Staging disability and love: reflections on a collaborative theatre and visual anthropology project
(University of Belgrade)
Marica Vuletić-Naumović (Academy of Arts)
Paper short abstract:
In the paper, we engage in a gentle parody of the SWAT approach to discuss insights gained and problems encountered during work on a hybrid project incorporating visual anthropology, theatre directing and theatre therapy, disability studies, ngo activism and public television.
Paper long abstract:
In the paper, we discuss insights gained during a hybrid project incorporating visual anthropology, theatre directing, disability studies, ngo activism and public television. From 2008 Slobodan recorded various activities initiated by the theatre section of a Belgrade based NGO (Ziveti zajedno-Living together) for persons with disabilities, at the centre of which was an experimental project teaming up actors with disabilities, professional actors, a child actor, a theatre director and theatre movement professor (Marica), a disability practician (Leposava Stankovic) and a theatre play writer (Zlatko Grusanovic). The team prepared a play based on Shapespeare's Romeo and Juliet specifically adapted to the general social situation, and position of persons with disabilities in particular, in contemporary Serbia. The project resulted in a play that was staged in leading Belgrade theatres, and grew into a television reportage on the preparation of the play wired on national TV (RTS) in 2011. While the strengths of such a collaborative project might seem obvious, we were bedeviled by some anticipated, and a host of unanticipated problems. Problems had to do with contradictions between the team members' multiple roles and anticipations: social activism was at times corrosive to artistic idealism; anthropological insights entered into collision with a thickening fog of political correctness in the public; expectations concerning social inclusion were at times undermined by our collective insistence on the integrity of life experiences of Others with disabilities; finally, TV publicity perceived as favoring some more than others partly backfired, creating tensions among activists from the NGO.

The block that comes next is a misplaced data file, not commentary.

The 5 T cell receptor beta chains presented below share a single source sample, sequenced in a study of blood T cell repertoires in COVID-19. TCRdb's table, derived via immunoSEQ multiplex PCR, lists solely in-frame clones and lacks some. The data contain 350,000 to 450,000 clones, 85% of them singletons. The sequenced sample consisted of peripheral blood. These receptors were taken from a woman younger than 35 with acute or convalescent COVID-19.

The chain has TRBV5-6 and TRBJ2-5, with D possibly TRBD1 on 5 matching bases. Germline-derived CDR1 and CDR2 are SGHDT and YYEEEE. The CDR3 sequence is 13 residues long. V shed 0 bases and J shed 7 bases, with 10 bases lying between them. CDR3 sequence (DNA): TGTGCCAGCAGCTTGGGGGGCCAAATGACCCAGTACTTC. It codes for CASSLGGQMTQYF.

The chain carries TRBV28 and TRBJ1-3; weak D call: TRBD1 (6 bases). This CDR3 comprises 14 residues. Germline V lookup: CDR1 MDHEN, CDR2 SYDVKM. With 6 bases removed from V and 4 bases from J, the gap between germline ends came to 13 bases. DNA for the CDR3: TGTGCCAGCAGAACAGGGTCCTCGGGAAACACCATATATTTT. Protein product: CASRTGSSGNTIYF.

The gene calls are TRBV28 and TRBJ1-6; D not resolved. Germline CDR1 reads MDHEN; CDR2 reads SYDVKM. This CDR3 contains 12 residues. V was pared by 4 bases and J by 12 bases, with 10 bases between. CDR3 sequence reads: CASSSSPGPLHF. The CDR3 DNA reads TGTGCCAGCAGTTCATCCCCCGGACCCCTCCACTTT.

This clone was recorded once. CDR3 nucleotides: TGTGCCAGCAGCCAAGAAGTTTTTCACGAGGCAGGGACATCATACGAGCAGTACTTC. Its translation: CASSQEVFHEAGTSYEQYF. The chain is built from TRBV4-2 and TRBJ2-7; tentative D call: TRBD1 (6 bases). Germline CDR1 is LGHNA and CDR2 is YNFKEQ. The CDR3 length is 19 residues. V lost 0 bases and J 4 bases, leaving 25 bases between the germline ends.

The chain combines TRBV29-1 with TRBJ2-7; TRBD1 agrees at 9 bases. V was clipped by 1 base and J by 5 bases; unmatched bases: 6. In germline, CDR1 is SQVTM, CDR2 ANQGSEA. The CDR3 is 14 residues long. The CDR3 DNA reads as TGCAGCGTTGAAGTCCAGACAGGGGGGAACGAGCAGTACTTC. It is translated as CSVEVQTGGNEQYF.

Collaboration in visual work: with whom, how, what for? (VANEASA)